Extended through August 24th, 2019! Always Free.
Our first exhibit of 2019 is original and unique to the Latino community. The exhibit traces the contribution of international, national, and local events to the formation of the Latino community of Central California. CAMINOS: Latino History of the Central Valley, presents the Latino and Mexican experience from our early colonial history through our present day.
Using artifacts including interviews, photographs, maps, and media from residents of the Central Valley, we pieced together a journey that celebrates the flourishing Chicano and Latino population, highlighting the successes and challenges faced by Latinos from past and present.
Historian Dr. Alex Saragoza, Professor Emeritus at UC Berkeley and a native of Madera, California, and other researchers, scholars, and interns developed a historical framework spanning several generations to feature the experiences of early Mexican settlers in the Central Valley.
The exhibit demonstrates ways in which anti-immigrant legislation against Chinese, Japanese, and Europeans at the turn of the 20th century contributed to the recruitment of Mexican farm labor. During World War I and through most of the 1920s, Mexicans began to settle in the Central Valley, establishing a network that would facilitate further migration to the area.
The exhibit begins in 1772 with the first Spanish exploration through the valley and then turns toward the Mexican (1821-1848) and Early American (1848-1900) periods that encompassed the economic transformation of the valley and sparked migration from the eastern and southern parts of the U.S. This economic opportunity also attracted immigrants from Asia, Europe, and eventually Mexico. In a series of chronologically arranged intervals, the exhibit takes the story through these periods and into the present.
The narrative highlights the development of a community bound by language and culture whose integration—however fitful and uneven—has enriched valley life. The story is one of change, resilience, and resistance, from the struggles of the Great Depression and the civil rights era to the achievements of Latina entrepreneurs and brave service of Latino soldiers.
Some information may be scarcely known, including details of the “Fiesta” put on by the KKK in the 1920s at the Fresno Fairgrounds, as well the Mexican community's Fiestas Patrias" in the same year. Another important detail of the exhibit is that in 1960, only about a dozen Mexican students graduated from Fresno State College, but by 2018 over a thousand received degrees at the Chicano Commencement at California State University, Fresno.
This is Arte Américas’ first foray into historical representation, further utilizing the creativity of its artistic community to tell the story. The project began with an initial seed grant from the National Endowment for the Arts and a subsequent matched with a grant from the California Council for the Humanities continued its development.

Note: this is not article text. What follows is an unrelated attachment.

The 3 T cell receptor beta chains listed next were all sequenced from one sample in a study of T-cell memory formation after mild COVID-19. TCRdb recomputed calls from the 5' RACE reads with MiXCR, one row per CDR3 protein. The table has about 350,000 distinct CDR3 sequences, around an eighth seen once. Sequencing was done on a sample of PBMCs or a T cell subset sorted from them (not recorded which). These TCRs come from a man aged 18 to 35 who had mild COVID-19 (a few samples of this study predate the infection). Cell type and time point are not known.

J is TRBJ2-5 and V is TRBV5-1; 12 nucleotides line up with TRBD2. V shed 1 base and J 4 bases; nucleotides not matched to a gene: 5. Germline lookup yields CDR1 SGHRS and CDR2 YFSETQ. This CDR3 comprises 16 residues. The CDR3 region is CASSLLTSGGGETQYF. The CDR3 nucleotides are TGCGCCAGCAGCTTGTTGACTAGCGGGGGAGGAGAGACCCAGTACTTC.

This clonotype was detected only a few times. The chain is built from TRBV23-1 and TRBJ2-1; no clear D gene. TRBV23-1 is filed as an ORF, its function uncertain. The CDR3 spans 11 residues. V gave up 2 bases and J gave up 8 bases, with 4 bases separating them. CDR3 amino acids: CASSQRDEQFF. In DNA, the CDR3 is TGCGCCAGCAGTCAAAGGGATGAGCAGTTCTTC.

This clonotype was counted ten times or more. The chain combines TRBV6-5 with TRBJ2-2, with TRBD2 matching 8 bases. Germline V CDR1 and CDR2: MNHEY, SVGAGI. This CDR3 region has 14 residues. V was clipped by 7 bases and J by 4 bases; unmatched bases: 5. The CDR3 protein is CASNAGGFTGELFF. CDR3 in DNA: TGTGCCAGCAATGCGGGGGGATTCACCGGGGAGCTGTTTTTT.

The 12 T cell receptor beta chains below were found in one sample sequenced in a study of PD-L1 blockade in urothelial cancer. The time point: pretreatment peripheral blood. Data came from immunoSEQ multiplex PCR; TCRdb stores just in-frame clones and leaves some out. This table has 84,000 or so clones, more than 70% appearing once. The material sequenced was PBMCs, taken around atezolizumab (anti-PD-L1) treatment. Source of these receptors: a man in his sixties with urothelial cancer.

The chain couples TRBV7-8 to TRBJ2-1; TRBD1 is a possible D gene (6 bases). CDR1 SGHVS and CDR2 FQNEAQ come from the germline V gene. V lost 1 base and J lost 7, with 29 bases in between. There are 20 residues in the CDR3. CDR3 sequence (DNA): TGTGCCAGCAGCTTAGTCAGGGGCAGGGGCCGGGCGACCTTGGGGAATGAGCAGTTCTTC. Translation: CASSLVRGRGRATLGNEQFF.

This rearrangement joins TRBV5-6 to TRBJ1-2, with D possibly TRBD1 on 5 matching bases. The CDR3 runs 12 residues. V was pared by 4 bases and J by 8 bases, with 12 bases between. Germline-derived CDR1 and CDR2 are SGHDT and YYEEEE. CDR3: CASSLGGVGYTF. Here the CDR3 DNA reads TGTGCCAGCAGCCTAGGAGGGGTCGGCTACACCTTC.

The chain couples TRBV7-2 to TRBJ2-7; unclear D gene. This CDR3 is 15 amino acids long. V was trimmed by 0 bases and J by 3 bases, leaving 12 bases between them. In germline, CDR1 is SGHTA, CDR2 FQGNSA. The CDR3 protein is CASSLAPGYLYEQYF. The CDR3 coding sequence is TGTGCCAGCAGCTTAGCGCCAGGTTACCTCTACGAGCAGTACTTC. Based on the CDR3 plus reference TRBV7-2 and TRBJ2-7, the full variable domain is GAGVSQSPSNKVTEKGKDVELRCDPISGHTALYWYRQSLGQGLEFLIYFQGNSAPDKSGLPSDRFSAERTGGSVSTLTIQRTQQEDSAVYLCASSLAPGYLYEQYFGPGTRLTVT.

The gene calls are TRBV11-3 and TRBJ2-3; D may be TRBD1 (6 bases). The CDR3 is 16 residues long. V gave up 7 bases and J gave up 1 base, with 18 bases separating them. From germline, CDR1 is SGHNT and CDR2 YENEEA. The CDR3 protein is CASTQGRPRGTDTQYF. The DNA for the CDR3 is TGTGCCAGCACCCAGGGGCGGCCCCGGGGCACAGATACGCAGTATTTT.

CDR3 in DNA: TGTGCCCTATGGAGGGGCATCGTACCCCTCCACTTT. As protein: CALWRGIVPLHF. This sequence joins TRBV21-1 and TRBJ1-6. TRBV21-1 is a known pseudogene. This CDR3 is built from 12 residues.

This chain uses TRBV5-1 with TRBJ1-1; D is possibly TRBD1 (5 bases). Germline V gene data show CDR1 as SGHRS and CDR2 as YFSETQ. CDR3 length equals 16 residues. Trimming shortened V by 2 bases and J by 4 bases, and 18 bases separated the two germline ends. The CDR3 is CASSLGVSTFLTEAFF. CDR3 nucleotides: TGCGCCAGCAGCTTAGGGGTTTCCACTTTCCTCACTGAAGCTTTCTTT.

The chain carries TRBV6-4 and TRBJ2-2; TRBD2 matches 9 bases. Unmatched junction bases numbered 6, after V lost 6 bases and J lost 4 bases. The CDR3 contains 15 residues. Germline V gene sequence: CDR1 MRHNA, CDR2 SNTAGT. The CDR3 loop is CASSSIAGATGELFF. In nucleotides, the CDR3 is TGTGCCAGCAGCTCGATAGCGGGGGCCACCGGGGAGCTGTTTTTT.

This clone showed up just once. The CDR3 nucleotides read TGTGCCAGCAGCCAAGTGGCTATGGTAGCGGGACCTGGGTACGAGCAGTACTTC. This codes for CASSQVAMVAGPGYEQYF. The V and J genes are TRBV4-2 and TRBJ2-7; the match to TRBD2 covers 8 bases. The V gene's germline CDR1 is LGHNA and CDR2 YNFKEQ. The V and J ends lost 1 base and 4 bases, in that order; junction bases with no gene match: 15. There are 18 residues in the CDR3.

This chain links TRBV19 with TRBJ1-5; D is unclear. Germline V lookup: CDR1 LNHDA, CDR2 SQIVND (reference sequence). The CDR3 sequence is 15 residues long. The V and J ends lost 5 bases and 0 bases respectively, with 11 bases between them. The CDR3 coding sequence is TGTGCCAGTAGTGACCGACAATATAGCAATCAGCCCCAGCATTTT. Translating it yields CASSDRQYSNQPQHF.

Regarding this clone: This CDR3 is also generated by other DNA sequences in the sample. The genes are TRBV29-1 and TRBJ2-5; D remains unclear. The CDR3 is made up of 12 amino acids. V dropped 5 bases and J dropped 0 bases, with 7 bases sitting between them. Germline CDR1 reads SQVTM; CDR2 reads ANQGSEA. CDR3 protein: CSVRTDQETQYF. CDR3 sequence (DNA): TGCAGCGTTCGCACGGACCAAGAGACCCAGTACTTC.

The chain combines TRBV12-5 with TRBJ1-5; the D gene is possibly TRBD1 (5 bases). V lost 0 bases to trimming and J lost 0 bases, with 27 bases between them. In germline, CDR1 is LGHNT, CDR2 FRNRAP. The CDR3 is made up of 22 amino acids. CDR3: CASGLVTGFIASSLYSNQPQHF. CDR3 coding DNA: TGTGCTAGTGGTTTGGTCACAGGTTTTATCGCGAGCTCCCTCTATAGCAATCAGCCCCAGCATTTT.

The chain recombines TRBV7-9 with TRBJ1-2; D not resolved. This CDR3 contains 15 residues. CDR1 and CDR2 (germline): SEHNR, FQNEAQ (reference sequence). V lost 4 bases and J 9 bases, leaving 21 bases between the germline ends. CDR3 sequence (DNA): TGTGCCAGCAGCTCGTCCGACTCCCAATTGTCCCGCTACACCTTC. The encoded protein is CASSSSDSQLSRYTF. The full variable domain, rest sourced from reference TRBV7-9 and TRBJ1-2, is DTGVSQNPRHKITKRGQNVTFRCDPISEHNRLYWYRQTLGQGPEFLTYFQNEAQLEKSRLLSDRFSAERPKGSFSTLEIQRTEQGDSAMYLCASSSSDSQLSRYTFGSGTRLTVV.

A team of scholars, college interns and volunteers took on the project throughout 2018 with the indispensable aid from librarians and museum curators from Madera, Fresno and Tulare counties. California State University, Fresno, and the State Center Community College District came on board with sponsorships and student assistance. Additional organizations, businesses and individuals also contributed to the realization of the project.
The exhibit represents an initial phase of a larger collection seeking to document the community’s history, the culmination of the collective work to date.
Admission is free. Free admission is made possible with the support of sponsors, though donation of time and/or capital. You can make a donation to support our general programming at any time during the year. All donations are tax-deductible.
The exhibit opened to the public in March and has been extended through Saturday, August 24. It fills the center with collected stories and photos, which were augmented with Sunday afternoon Pláticas, or discussions.
Now the exhibit phase of the project comes to the end of the road. There are just a few days left during hours to experience the exhibit, to revisit it again, or to take time to listen to a tour guide or the videos that accompany the exhibit.
A new addition to the exhibit—MAS CAMINOS—reflects upon the present through graphs and photos. It poses the question: If this history has been told as a journey, a road trip—a camino--Are we there yet? Through current statistics and photos, viewers can determine their own response. The valley is now over 55% Latino in population and growing, as are our accomplishments.
We also throw in some interesting facts and statements on the growing interconnections between the US and Mexico, and even a history of the Border Wall. As we worked on the exhibit, we found new resources and interests, and the journey became as important as the destination. MAS CAMINOS reflects how important this valley story is today.
What happens next? The exhibit will be packed up and stored for future showings as the team recommends next phases of the history project. Add your comments and suggestions by viewing it during these last opportunities, noting new hours beginning August 20.